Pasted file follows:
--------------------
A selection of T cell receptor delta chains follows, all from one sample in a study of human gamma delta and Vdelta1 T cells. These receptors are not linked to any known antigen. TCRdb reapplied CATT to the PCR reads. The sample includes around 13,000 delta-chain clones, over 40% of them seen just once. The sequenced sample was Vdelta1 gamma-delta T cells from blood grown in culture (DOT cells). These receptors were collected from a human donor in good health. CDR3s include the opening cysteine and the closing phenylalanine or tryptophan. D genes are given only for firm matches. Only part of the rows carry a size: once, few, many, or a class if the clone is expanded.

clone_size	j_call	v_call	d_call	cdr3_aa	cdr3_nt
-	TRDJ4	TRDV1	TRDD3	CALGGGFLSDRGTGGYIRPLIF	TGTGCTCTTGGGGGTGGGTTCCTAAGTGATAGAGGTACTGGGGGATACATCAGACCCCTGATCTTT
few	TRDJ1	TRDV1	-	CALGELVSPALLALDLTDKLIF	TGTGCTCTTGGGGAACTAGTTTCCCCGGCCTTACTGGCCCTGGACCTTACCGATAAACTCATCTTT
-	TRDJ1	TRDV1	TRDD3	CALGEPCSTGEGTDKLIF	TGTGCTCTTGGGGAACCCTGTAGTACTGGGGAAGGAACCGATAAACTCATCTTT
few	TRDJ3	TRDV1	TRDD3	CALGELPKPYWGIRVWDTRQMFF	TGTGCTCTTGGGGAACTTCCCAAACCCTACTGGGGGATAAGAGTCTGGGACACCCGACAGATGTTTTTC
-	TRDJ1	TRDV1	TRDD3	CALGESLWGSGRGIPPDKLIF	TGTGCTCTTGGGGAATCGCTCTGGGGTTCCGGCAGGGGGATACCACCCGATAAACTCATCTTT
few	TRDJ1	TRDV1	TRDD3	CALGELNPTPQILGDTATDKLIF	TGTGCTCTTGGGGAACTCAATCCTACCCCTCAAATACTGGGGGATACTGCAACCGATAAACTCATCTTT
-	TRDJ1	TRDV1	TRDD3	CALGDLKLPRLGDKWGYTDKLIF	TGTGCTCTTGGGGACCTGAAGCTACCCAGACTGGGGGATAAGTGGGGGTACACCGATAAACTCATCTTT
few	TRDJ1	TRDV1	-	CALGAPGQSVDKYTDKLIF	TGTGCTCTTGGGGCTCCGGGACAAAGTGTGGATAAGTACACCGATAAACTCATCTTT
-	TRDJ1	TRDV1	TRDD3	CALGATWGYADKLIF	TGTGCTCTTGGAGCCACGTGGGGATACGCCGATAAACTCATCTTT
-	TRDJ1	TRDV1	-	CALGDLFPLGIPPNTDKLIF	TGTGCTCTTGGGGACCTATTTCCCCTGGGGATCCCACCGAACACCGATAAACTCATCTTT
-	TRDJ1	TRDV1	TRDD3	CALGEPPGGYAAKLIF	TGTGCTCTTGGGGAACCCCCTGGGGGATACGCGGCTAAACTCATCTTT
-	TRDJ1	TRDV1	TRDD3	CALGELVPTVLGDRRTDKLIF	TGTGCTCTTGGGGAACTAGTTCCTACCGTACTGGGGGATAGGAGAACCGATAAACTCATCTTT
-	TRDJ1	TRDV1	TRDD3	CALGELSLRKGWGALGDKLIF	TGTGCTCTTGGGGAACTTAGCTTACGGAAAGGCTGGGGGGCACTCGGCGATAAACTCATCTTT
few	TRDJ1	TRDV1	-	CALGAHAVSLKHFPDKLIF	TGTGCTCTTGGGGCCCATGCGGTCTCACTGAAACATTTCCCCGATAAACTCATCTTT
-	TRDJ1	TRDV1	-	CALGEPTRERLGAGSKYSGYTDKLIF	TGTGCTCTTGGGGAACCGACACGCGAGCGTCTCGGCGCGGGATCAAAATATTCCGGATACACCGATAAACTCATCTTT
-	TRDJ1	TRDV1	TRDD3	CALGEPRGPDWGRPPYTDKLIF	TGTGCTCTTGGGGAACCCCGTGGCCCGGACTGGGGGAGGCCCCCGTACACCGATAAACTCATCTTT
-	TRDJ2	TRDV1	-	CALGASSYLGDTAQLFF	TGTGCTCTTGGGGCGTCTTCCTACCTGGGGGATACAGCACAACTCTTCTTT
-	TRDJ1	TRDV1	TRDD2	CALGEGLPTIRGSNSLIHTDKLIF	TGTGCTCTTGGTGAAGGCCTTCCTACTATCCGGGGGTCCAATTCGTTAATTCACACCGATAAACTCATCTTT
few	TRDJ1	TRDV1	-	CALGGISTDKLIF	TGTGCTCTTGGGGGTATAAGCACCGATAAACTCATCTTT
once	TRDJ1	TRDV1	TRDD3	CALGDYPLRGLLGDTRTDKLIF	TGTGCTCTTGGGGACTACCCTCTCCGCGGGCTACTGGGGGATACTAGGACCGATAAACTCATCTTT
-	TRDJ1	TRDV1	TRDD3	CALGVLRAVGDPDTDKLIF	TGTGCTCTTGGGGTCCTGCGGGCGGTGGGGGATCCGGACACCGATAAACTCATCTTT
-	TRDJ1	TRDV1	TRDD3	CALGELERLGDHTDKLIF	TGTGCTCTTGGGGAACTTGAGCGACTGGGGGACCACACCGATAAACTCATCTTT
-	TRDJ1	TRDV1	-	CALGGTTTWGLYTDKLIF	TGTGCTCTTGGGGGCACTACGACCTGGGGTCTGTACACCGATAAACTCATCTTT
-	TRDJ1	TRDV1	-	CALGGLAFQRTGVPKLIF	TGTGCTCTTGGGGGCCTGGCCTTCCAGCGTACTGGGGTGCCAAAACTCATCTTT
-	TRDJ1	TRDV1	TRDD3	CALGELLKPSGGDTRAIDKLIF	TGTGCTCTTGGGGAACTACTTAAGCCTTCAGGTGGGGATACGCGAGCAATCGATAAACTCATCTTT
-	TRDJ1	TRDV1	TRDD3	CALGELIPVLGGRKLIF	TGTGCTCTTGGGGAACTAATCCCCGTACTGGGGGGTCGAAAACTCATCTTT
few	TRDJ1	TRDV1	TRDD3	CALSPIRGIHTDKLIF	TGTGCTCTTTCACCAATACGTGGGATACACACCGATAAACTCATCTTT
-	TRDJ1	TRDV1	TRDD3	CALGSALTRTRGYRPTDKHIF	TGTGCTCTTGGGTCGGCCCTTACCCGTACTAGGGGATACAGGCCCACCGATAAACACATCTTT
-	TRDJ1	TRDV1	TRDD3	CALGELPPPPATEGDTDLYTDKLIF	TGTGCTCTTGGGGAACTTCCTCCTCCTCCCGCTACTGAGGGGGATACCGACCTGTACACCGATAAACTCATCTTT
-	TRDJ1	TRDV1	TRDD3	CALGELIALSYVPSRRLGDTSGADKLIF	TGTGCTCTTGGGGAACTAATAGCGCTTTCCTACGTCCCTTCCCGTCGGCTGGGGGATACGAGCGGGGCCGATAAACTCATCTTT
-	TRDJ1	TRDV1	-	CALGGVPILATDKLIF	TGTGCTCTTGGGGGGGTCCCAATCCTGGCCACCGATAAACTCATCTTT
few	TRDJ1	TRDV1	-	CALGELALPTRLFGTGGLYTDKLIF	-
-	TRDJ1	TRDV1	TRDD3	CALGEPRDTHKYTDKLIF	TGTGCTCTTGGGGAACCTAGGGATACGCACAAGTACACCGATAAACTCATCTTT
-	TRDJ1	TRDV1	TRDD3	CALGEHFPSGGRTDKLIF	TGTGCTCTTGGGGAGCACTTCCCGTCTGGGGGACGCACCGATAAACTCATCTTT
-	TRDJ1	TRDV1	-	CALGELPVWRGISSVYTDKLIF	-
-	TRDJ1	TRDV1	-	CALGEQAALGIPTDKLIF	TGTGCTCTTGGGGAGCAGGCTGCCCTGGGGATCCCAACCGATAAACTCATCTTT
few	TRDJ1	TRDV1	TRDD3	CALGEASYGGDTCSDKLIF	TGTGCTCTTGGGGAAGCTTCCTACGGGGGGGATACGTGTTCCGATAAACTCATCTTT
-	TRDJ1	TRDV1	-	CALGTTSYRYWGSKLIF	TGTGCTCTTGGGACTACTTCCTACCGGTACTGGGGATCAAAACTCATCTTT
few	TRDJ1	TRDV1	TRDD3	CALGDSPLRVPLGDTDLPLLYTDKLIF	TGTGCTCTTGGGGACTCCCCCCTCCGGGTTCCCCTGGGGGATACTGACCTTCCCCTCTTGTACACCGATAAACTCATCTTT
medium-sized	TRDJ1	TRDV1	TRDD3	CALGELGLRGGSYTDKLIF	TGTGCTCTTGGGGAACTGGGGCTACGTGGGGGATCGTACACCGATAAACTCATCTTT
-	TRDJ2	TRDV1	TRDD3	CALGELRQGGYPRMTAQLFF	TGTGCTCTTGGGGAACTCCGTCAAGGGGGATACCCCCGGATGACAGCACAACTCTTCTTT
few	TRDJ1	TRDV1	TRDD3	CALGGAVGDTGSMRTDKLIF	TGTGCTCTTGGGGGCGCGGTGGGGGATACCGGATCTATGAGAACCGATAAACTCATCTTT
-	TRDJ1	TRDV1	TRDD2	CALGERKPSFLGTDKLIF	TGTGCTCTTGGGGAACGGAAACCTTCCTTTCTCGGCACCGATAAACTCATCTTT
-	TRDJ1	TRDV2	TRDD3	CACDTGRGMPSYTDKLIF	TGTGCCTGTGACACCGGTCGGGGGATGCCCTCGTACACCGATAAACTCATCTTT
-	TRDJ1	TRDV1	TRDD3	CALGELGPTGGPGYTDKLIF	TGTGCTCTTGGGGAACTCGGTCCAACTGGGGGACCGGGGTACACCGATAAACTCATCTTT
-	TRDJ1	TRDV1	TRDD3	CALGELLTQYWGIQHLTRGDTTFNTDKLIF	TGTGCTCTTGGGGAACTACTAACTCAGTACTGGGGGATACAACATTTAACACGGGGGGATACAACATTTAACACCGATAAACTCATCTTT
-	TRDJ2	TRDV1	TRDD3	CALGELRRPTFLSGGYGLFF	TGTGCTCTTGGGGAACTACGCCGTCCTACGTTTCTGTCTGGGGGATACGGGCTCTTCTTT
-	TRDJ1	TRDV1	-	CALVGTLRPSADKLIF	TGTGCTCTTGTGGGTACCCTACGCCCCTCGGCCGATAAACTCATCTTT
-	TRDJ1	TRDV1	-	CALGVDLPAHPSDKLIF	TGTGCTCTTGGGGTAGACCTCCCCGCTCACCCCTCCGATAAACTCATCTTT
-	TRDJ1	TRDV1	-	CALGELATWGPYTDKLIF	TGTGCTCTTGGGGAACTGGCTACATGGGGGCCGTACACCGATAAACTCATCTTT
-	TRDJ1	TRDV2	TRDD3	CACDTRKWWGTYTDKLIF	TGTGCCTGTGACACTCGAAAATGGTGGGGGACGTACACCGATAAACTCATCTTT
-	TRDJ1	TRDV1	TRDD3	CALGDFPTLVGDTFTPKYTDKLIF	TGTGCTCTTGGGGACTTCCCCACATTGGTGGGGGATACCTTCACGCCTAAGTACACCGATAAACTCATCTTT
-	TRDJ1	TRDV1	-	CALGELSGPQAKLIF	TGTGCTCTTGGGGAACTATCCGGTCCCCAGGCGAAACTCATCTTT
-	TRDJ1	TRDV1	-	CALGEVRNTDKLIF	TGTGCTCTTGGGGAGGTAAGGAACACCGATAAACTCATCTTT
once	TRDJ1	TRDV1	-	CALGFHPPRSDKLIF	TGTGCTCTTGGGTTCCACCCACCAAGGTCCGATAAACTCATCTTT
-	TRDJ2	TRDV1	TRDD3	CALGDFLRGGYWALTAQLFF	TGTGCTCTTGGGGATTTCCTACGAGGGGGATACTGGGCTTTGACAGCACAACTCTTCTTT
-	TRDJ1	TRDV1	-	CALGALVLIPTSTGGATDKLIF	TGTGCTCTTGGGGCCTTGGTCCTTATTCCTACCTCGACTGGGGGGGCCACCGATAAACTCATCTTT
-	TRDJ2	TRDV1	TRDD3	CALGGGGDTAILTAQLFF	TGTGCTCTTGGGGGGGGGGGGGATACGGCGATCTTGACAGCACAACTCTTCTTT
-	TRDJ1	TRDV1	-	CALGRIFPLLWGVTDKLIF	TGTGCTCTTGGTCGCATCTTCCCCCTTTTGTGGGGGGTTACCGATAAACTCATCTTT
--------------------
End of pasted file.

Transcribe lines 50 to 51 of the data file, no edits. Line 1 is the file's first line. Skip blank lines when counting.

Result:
-	TRDJ1	TRDV1	-	CALVGTLRPSADKLIF	TGTGCTCTTGTGGGTACCCTACGCCCCTCGGCCGATAAACTCATCTTT
-	TRDJ1	TRDV1	-	CALGVDLPAHPSDKLIF	TGTGCTCTTGGGGTAGACCTCCCCGCTCACCCCTCCGATAAACTCATCTTT